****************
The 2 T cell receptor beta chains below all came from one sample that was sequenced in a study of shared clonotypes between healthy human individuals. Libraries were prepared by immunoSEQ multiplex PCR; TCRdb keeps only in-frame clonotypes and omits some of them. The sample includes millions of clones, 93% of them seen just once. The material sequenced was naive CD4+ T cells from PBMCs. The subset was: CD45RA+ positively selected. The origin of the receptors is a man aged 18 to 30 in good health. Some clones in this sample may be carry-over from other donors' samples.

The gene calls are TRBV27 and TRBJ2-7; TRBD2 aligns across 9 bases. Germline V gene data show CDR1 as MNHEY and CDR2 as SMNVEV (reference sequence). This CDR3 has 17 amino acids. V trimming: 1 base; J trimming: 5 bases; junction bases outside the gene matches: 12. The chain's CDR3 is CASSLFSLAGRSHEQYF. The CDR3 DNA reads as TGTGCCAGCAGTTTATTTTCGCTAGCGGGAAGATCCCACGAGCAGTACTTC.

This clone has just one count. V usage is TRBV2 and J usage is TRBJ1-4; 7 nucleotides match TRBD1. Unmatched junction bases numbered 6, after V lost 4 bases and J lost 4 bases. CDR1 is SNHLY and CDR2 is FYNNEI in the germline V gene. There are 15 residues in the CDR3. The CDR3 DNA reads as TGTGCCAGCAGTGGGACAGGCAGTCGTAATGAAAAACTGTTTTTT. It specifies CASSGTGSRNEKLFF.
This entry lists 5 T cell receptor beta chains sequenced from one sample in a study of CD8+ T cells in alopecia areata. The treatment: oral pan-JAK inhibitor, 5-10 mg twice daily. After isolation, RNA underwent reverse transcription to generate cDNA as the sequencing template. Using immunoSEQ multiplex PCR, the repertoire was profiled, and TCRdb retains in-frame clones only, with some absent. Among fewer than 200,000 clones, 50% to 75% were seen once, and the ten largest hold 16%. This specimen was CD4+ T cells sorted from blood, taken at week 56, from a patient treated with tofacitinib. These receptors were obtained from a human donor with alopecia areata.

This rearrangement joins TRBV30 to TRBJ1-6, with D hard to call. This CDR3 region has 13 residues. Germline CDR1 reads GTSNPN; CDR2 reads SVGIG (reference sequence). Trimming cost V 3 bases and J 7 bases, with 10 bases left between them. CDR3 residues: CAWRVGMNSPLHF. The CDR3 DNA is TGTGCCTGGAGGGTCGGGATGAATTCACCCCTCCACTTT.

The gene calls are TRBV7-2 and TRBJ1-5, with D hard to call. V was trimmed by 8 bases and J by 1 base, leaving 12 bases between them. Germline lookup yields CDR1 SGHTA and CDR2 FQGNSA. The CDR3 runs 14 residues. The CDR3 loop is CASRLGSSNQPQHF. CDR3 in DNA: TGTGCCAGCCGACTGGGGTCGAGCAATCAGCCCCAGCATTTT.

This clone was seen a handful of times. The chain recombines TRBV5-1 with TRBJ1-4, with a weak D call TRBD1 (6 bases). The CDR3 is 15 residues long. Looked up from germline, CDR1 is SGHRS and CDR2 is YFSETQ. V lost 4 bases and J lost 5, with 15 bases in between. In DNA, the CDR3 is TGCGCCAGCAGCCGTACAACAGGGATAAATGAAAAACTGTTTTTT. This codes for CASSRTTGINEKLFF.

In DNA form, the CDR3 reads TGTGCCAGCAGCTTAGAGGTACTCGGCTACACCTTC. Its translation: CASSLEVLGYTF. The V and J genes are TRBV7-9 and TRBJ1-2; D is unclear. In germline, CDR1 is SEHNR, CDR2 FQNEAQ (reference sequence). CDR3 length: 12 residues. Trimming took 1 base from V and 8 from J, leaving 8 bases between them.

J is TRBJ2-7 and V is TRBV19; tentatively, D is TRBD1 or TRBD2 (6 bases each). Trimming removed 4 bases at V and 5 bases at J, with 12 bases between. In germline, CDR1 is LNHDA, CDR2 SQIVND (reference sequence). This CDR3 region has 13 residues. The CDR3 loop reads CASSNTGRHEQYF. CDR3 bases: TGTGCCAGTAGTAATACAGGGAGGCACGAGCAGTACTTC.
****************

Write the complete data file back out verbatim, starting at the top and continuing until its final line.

The 2 T cell receptor beta chains below all came from one sample that was sequenced in a study of shared clonotypes between healthy human individuals. Libraries were prepared by immunoSEQ multiplex PCR; TCRdb keeps only in-frame clonotypes and omits some of them. The sample includes millions of clones, 93% of them seen just once. The material sequenced was naive CD4+ T cells from PBMCs. The subset was: CD45RA+ positively selected. The origin of the receptors is a man aged 18 to 30 in good health. Some clones in this sample may be carry-over from other donors' samples.

The gene calls are TRBV27 and TRBJ2-7; TRBD2 aligns across 9 bases. Germline V gene data show CDR1 as MNHEY and CDR2 as SMNVEV (reference sequence). This CDR3 has 17 amino acids. V trimming: 1 base; J trimming: 5 bases; junction bases outside the gene matches: 12. The chain's CDR3 is CASSLFSLAGRSHEQYF. The CDR3 DNA reads as TGTGCCAGCAGTTTATTTTCGCTAGCGGGAAGATCCCACGAGCAGTACTTC.

This clone has just one count. V usage is TRBV2 and J usage is TRBJ1-4; 7 nucleotides match TRBD1. Unmatched junction bases numbered 6, after V lost 4 bases and J lost 4 bases. CDR1 is SNHLY and CDR2 is FYNNEI in the germline V gene. There are 15 residues in the CDR3. The CDR3 DNA reads as TGTGCCAGCAGTGGGACAGGCAGTCGTAATGAAAAACTGTTTTTT. It specifies CASSGTGSRNEKLFF.
This entry lists 5 T cell receptor beta chains sequenced from one sample in a study of CD8+ T cells in alopecia areata. The treatment: oral pan-JAK inhibitor, 5-10 mg twice daily. After isolation, RNA underwent reverse transcription to generate cDNA as the sequencing template. Using immunoSEQ multiplex PCR, the repertoire was profiled, and TCRdb retains in-frame clones only, with some absent. Among fewer than 200,000 clones, 50% to 75% were seen once, and the ten largest hold 16%. This specimen was CD4+ T cells sorted from blood, taken at week 56, from a patient treated with tofacitinib. These receptors were obtained from a human donor with alopecia areata.

This rearrangement joins TRBV30 to TRBJ1-6, with D hard to call. This CDR3 region has 13 residues. Germline CDR1 reads GTSNPN; CDR2 reads SVGIG (reference sequence). Trimming cost V 3 bases and J 7 bases, with 10 bases left between them. CDR3 residues: CAWRVGMNSPLHF. The CDR3 DNA is TGTGCCTGGAGGGTCGGGATGAATTCACCCCTCCACTTT.

The gene calls are TRBV7-2 and TRBJ1-5, with D hard to call. V was trimmed by 8 bases and J by 1 base, leaving 12 bases between them. Germline lookup yields CDR1 SGHTA and CDR2 FQGNSA. The CDR3 runs 14 residues. The CDR3 loop is CASRLGSSNQPQHF. CDR3 in DNA: TGTGCCAGCCGACTGGGGTCGAGCAATCAGCCCCAGCATTTT.

This clone was seen a handful of times. The chain recombines TRBV5-1 with TRBJ1-4, with a weak D call TRBD1 (6 bases). The CDR3 is 15 residues long. Looked up from germline, CDR1 is SGHRS and CDR2 is YFSETQ. V lost 4 bases and J lost 5, with 15 bases in between. In DNA, the CDR3 is TGCGCCAGCAGCCGTACAACAGGGATAAATGAAAAACTGTTTTTT. This codes for CASSRTTGINEKLFF.

In DNA form, the CDR3 reads TGTGCCAGCAGCTTAGAGGTACTCGGCTACACCTTC. Its translation: CASSLEVLGYTF. The V and J genes are TRBV7-9 and TRBJ1-2; D is unclear. In germline, CDR1 is SEHNR, CDR2 FQNEAQ (reference sequence). CDR3 length: 12 residues. Trimming took 1 base from V and 8 from J, leaving 8 bases between them.

J is TRBJ2-7 and V is TRBV19; tentatively, D is TRBD1 or TRBD2 (6 bases each). Trimming removed 4 bases at V and 5 bases at J, with 12 bases between. In germline, CDR1 is LNHDA, CDR2 SQIVND (reference sequence). This CDR3 region has 13 residues. The CDR3 loop reads CASSNTGRHEQYF. CDR3 bases: TGTGCCAGTAGTAATACAGGGAGGCACGAGCAGTACTTC.